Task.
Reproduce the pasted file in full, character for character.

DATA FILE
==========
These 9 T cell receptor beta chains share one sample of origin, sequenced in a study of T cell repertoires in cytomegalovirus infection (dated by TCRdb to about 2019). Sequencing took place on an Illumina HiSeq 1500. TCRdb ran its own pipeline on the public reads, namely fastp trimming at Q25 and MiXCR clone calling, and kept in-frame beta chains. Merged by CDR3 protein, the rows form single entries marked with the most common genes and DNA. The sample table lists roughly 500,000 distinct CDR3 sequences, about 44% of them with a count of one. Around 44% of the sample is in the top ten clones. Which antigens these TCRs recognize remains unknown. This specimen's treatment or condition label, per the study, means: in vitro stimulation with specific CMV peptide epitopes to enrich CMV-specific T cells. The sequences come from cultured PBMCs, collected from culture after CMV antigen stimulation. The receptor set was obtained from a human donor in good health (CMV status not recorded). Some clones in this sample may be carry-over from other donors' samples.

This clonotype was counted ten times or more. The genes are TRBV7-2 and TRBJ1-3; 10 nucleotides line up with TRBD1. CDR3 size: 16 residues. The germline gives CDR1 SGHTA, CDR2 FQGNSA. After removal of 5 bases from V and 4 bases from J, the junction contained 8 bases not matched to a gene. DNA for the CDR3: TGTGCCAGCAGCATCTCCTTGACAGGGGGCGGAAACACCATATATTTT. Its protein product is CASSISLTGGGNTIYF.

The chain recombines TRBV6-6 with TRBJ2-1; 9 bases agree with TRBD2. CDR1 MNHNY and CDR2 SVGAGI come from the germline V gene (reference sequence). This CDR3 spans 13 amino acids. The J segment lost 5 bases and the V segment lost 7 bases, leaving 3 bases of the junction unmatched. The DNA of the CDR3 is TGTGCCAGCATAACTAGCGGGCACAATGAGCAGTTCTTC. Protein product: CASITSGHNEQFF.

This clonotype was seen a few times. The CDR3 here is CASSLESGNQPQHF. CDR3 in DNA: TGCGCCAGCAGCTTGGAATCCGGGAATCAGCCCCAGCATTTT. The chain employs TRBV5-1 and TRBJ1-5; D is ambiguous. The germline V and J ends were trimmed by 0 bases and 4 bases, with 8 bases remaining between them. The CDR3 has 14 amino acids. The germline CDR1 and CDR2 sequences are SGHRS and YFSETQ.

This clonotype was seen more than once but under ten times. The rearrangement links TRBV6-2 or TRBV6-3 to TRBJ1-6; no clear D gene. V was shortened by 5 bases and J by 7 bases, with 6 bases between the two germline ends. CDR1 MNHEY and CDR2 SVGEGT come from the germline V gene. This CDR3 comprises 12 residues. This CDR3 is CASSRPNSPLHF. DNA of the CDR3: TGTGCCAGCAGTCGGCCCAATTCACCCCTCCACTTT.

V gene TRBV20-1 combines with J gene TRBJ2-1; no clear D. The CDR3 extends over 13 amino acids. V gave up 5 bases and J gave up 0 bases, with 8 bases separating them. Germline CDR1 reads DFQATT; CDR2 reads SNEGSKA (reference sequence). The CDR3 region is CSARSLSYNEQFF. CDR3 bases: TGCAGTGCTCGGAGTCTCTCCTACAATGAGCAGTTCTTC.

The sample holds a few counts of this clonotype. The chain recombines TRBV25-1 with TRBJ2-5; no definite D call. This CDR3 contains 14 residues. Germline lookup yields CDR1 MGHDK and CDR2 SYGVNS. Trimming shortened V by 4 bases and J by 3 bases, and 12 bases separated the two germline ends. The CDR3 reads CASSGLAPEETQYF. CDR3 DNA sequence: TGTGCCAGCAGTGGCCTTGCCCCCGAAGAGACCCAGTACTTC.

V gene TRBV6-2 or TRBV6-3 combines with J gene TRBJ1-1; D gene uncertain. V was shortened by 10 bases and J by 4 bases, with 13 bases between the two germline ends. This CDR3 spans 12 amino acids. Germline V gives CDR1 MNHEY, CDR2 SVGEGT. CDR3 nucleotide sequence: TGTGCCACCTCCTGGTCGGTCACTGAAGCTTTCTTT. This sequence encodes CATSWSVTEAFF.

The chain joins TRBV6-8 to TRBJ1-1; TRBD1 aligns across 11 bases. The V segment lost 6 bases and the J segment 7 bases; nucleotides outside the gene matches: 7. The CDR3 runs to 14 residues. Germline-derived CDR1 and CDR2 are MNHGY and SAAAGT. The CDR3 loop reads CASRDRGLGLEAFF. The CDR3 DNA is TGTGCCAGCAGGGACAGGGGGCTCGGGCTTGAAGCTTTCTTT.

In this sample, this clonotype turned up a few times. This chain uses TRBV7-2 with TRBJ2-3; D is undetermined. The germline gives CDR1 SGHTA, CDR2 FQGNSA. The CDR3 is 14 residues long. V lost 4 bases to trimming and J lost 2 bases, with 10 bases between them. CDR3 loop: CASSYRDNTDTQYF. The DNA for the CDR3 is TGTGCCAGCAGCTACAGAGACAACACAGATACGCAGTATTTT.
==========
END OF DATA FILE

These 9 T cell receptor beta chains share one sample of origin, sequenced in a study of T cell repertoires in cytomegalovirus infection (dated by TCRdb to about 2019). Sequencing took place on an Illumina HiSeq 1500. TCRdb ran its own pipeline on the public reads, namely fastp trimming at Q25 and MiXCR clone calling, and kept in-frame beta chains. Merged by CDR3 protein, the rows form single entries marked with the most common genes and DNA. The sample table lists roughly 500,000 distinct CDR3 sequences, about 44% of them with a count of one. Around 44% of the sample is in the top ten clones. Which antigens these TCRs recognize remains unknown. This specimen's treatment or condition label, per the study, means: in vitro stimulation with specific CMV peptide epitopes to enrich CMV-specific T cells. The sequences come from cultured PBMCs, collected from culture after CMV antigen stimulation. The receptor set was obtained from a human donor in good health (CMV status not recorded). Some clones in this sample may be carry-over from other donors' samples.

This clonotype was counted ten times or more. The genes are TRBV7-2 and TRBJ1-3; 10 nucleotides line up with TRBD1. CDR3 size: 16 residues. The germline gives CDR1 SGHTA, CDR2 FQGNSA. After removal of 5 bases from V and 4 bases from J, the junction contained 8 bases not matched to a gene. DNA for the CDR3: TGTGCCAGCAGCATCTCCTTGACAGGGGGCGGAAACACCATATATTTT. Its protein product is CASSISLTGGGNTIYF.

The chain recombines TRBV6-6 with TRBJ2-1; 9 bases agree with TRBD2. CDR1 MNHNY and CDR2 SVGAGI come from the germline V gene (reference sequence). This CDR3 spans 13 amino acids. The J segment lost 5 bases and the V segment lost 7 bases, leaving 3 bases of the junction unmatched. The DNA of the CDR3 is TGTGCCAGCATAACTAGCGGGCACAATGAGCAGTTCTTC. Protein product: CASITSGHNEQFF.

This clonotype was seen a few times. The CDR3 here is CASSLESGNQPQHF. CDR3 in DNA: TGCGCCAGCAGCTTGGAATCCGGGAATCAGCCCCAGCATTTT. The chain employs TRBV5-1 and TRBJ1-5; D is ambiguous. The germline V and J ends were trimmed by 0 bases and 4 bases, with 8 bases remaining between them. The CDR3 has 14 amino acids. The germline CDR1 and CDR2 sequences are SGHRS and YFSETQ.

This clonotype was seen more than once but under ten times. The rearrangement links TRBV6-2 or TRBV6-3 to TRBJ1-6; no clear D gene. V was shortened by 5 bases and J by 7 bases, with 6 bases between the two germline ends. CDR1 MNHEY and CDR2 SVGEGT come from the germline V gene. This CDR3 comprises 12 residues. This CDR3 is CASSRPNSPLHF. DNA of the CDR3: TGTGCCAGCAGTCGGCCCAATTCACCCCTCCACTTT.

V gene TRBV20-1 combines with J gene TRBJ2-1; no clear D. The CDR3 extends over 13 amino acids. V gave up 5 bases and J gave up 0 bases, with 8 bases separating them. Germline CDR1 reads DFQATT; CDR2 reads SNEGSKA (reference sequence). The CDR3 region is CSARSLSYNEQFF. CDR3 bases: TGCAGTGCTCGGAGTCTCTCCTACAATGAGCAGTTCTTC.

The sample holds a few counts of this clonotype. The chain recombines TRBV25-1 with TRBJ2-5; no definite D call. This CDR3 contains 14 residues. Germline lookup yields CDR1 MGHDK and CDR2 SYGVNS. Trimming shortened V by 4 bases and J by 3 bases, and 12 bases separated the two germline ends. The CDR3 reads CASSGLAPEETQYF. CDR3 DNA sequence: TGTGCCAGCAGTGGCCTTGCCCCCGAAGAGACCCAGTACTTC.

V gene TRBV6-2 or TRBV6-3 combines with J gene TRBJ1-1; D gene uncertain. V was shortened by 10 bases and J by 4 bases, with 13 bases between the two germline ends. This CDR3 spans 12 amino acids. Germline V gives CDR1 MNHEY, CDR2 SVGEGT. CDR3 nucleotide sequence: TGTGCCACCTCCTGGTCGGTCACTGAAGCTTTCTTT. This sequence encodes CATSWSVTEAFF.

The chain joins TRBV6-8 to TRBJ1-1; TRBD1 aligns across 11 bases. The V segment lost 6 bases and the J segment 7 bases; nucleotides outside the gene matches: 7. The CDR3 runs to 14 residues. Germline-derived CDR1 and CDR2 are MNHGY and SAAAGT. The CDR3 loop reads CASRDRGLGLEAFF. The CDR3 DNA is TGTGCCAGCAGGGACAGGGGGCTCGGGCTTGAAGCTTTCTTT.

In this sample, this clonotype turned up a few times. This chain uses TRBV7-2 with TRBJ2-3; D is undetermined. The germline gives CDR1 SGHTA, CDR2 FQGNSA. The CDR3 is 14 residues long. V lost 4 bases to trimming and J lost 2 bases, with 10 bases between them. CDR3 loop: CASSYRDNTDTQYF. The DNA for the CDR3 is TGTGCCAGCAGCTACAGAGACAACACAGATACGCAGTATTTT.